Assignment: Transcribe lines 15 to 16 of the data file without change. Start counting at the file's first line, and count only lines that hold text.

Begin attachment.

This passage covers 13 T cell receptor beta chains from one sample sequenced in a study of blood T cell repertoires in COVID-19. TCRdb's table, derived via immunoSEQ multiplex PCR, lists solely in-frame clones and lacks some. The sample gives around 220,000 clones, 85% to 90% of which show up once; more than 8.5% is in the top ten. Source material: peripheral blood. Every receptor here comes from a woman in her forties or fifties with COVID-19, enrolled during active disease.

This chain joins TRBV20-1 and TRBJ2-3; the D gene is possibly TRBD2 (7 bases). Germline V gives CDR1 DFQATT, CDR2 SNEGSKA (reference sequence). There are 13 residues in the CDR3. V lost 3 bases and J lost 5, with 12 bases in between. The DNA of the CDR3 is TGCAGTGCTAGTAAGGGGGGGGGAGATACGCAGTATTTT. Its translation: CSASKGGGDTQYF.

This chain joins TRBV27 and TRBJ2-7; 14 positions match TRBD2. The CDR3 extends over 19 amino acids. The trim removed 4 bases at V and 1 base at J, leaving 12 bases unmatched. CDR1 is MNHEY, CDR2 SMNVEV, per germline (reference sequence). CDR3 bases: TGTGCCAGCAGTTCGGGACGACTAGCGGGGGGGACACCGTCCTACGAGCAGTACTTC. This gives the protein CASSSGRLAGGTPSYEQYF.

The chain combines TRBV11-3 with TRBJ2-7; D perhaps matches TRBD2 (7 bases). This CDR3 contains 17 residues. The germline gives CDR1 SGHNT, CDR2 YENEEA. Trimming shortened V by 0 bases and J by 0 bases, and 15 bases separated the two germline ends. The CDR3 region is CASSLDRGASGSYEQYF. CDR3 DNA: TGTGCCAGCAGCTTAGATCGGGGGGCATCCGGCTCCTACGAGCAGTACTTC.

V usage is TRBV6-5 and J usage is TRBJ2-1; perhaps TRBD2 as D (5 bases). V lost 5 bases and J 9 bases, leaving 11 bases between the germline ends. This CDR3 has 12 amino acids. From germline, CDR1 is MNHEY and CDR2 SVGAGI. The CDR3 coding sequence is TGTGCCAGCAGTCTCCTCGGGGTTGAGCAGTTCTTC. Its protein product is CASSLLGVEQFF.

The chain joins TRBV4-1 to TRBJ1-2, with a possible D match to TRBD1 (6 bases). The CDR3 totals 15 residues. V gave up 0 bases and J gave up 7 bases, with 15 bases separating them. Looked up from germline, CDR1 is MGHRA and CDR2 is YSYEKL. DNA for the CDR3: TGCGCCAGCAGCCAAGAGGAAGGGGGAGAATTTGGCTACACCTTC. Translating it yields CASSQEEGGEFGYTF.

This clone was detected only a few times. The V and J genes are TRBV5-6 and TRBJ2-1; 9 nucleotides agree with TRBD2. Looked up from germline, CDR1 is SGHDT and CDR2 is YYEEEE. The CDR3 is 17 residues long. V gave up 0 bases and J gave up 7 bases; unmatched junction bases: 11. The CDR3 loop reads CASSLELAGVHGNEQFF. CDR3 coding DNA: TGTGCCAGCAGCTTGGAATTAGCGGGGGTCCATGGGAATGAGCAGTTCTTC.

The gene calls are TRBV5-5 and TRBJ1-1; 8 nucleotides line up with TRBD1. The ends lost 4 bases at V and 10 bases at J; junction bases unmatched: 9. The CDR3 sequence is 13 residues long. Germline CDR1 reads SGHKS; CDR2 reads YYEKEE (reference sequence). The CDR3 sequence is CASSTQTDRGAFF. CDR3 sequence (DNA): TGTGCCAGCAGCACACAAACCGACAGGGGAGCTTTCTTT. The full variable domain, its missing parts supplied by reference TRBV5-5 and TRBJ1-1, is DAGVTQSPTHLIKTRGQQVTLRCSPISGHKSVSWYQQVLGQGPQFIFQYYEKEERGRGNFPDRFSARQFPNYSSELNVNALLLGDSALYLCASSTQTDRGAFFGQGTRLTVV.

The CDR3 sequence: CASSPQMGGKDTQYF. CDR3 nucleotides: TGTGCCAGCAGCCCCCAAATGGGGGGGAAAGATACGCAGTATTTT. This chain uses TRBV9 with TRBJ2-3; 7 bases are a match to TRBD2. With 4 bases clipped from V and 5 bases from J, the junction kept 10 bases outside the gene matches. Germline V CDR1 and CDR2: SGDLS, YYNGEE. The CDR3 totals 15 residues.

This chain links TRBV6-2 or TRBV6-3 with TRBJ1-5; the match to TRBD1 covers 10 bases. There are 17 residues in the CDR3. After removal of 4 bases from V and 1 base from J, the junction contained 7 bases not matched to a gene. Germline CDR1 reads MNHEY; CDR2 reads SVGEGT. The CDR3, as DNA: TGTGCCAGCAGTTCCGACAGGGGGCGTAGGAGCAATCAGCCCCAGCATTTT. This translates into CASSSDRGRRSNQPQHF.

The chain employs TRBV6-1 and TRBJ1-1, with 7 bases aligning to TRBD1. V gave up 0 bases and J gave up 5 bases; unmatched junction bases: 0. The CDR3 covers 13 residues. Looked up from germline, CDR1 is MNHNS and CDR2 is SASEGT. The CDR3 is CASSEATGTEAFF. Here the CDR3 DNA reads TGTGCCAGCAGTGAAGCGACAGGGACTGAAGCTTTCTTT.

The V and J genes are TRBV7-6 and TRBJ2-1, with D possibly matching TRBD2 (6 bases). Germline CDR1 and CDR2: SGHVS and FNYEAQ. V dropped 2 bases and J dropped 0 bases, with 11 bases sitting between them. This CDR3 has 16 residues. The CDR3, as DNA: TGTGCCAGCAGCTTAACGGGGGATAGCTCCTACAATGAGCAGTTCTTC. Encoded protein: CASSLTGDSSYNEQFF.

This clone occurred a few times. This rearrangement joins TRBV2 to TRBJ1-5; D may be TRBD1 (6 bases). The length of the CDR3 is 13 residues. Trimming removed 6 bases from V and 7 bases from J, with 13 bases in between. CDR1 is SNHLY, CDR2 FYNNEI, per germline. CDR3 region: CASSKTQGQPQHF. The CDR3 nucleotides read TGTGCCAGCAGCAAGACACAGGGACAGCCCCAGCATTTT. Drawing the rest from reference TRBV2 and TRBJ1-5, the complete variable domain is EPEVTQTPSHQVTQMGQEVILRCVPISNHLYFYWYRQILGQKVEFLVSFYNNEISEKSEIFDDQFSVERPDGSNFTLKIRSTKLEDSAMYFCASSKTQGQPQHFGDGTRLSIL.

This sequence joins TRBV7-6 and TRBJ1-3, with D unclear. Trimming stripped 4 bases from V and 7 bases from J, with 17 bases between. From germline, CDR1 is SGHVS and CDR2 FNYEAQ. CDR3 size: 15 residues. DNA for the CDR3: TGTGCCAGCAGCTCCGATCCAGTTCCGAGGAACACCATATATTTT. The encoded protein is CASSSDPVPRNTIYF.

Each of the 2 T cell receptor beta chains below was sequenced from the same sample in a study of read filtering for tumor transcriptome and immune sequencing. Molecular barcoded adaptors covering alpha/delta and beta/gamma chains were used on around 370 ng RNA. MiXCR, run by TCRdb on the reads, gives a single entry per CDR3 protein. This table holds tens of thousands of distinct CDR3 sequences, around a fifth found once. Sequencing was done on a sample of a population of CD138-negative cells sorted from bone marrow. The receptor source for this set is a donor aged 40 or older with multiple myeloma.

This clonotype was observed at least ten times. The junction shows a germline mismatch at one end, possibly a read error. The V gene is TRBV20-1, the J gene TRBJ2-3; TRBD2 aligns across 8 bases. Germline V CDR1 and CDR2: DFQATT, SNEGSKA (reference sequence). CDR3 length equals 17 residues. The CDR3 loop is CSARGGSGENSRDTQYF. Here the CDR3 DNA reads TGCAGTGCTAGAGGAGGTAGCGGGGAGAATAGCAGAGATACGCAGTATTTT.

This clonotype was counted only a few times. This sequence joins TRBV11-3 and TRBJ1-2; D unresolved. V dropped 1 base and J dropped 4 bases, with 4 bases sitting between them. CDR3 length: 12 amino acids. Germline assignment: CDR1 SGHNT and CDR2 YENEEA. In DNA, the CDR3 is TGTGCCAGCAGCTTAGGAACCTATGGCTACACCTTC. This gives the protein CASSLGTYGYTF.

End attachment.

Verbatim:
Each of the 2 T cell receptor beta chains below was sequenced from the same sample in a study of read filtering for tumor transcriptome and immune sequencing. Molecular barcoded adaptors covering alpha/delta and beta/gamma chains were used on around 370 ng RNA. MiXCR, run by TCRdb on the reads, gives a single entry per CDR3 protein. This table holds tens of thousands of distinct CDR3 sequences, around a fifth found once. Sequencing was done on a sample of a population of CD138-negative cells sorted from bone marrow. The receptor source for this set is a donor aged 40 or older with multiple myeloma.

This clonotype was observed at least ten times. The junction shows a germline mismatch at one end, possibly a read error. The V gene is TRBV20-1, the J gene TRBJ2-3; TRBD2 aligns across 8 bases. Germline V CDR1 and CDR2: DFQATT, SNEGSKA (reference sequence). CDR3 length equals 17 residues. The CDR3 loop is CSARGGSGENSRDTQYF. Here the CDR3 DNA reads TGCAGTGCTAGAGGAGGTAGCGGGGAGAATAGCAGAGATACGCAGTATTTT.